The Extra Terrestrial was implied with E.T. Considering how everyone in 1982 had seen the movie (I did, and I was 2), it's hard to believe that anyone wouldn't know what E.T. stood for.
Then again, the way this abomination turned out, it's hard to believe Atari was thinking at all. When Seanbaby calls your game the worst of all time in EGM magazine, you know it's a bad game.
Now which movie hunk is hotter, Tom Cruise or Antonio Banderas? Since this
game is already getting a ZERO rating, I can waste space rating the hunks and saying how Homsar, whose shirt I'm wearing now, could program a better game.
But I won't. E.T. is all about finding the pieces of a phone and using them to "phone home". Of course, the pieces have all fallen into wells. E.T. must go down there, get the pieces, and levitate his...levitate hi...levi...levitate hi...levit...
Most of your time and energy (E.T.'s and yours) is spent trying to get E.T. out of the badly placed wells. I played this game at a very young age, and I had the energy. If I tried it now, it'd be in the oven on high heat in about 2 minutes, with the joystick frying in the microwave for 10 hours.
True story. We lent our Atari 2600 (complete with E.T. and Pac Man carts) to my aunt, who promptly had her apartment burn down. The two bad games died a good and deserved death, but I was saddened by the loss of our other 20 good games.
Of course, the game can't get any worse, can it? Sure it can! There are three difficulty levels, one where Elliot (some red striped thing) roams around (and does nothing), one where you add a scientist (white blob), and one where an FBI agent is included as well . Get caught by the scientist or the F.B.I. and you end up in a sad rendition of Washington DC. I mean really sad. It only adds to the frustration of the
Sound effects? You're better off hitting mute, and then turning down the volume after that. They're that bad.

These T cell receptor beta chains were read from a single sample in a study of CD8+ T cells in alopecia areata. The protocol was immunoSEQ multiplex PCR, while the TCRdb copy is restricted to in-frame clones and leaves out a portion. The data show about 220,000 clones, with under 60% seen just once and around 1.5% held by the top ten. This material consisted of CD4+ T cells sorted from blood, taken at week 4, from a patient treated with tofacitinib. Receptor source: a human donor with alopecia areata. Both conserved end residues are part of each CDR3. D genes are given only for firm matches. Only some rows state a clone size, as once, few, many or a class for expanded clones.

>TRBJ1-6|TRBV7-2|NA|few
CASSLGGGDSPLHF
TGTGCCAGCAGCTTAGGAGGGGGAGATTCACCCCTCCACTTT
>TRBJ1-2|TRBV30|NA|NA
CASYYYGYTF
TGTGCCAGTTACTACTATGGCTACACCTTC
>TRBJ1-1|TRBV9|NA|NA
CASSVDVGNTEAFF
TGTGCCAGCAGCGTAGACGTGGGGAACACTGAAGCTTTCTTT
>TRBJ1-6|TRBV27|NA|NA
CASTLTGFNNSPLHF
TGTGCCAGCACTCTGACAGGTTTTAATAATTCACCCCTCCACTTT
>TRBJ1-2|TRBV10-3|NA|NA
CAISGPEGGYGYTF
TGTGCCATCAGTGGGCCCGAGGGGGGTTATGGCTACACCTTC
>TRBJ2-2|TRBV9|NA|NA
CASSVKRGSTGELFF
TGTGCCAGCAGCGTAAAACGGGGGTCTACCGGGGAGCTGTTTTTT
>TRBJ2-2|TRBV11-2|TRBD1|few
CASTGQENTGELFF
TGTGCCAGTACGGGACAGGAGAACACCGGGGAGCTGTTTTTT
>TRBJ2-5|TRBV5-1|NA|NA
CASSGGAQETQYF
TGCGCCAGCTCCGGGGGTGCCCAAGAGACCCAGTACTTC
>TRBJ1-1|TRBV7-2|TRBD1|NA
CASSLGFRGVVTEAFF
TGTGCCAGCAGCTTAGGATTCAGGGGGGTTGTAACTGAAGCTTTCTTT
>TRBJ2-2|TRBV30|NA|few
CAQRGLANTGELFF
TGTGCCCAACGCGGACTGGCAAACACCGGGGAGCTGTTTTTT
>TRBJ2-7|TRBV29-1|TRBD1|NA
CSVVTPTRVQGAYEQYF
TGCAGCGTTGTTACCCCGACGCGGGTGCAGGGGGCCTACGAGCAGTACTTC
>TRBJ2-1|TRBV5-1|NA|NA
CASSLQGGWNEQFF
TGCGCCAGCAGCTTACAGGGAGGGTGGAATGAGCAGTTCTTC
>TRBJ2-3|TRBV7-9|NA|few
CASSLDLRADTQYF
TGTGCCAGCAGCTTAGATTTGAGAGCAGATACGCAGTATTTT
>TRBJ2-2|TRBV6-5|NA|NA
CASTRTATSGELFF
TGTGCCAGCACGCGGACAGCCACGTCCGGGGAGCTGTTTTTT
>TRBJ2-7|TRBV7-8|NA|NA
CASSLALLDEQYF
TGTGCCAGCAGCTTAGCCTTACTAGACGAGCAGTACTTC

Graphics? Those are some strange looking wells they got there, and the forest looks like a random pattern one would produce after taking ecstacy, herion, and a toke of weed, drinking a few Budweisers, spinning around 19 times (exactly 19 times, no more, no less) and then sitting down to program.
Of course, E.T. wasn't all bad. The
game was horrible, and it helped sink Atari and make a New Mexico landfill famous. But the game was pretty good for a 6 week rush job. Atari simply wanted the carts out by Christmas 1982, and didn't care what the finished product was, as long as it had that $20 million name on it. Sort of like Krusty merchandise.
So here's the verdict in case you weren't reading. The unused
games are crushed, and sitting under a block of concrete in a desert landfill which no doubt reeks of leachates and other fine disposables in a land where recycling had yet to take hold. They sit next to 5 million Pac Man carts that didn't sell becuase the game was absolute &*$% and becuase they made 12 million copies for an estimated 10 million consoles. The game is much more fun in that rotten state than it ever was as a working cartridge. The most fun those cartridges ever produced was when the bulldozer guys got to smash them. And trust me, smashing things is fun, especially useless things.
In the words of Strong Bad (dressed as Homestar Runner), E.T. sets a new standard for last place. It doesn't even get a "Ding". As you've no doubt noticed, it doesn't even deserve to be called a game. It's more of a quick ticket to the insane asylum, or something to do while stoned and/or drunk. I recommend neither. If you own such a cart, I recommend having a smashing good time with it.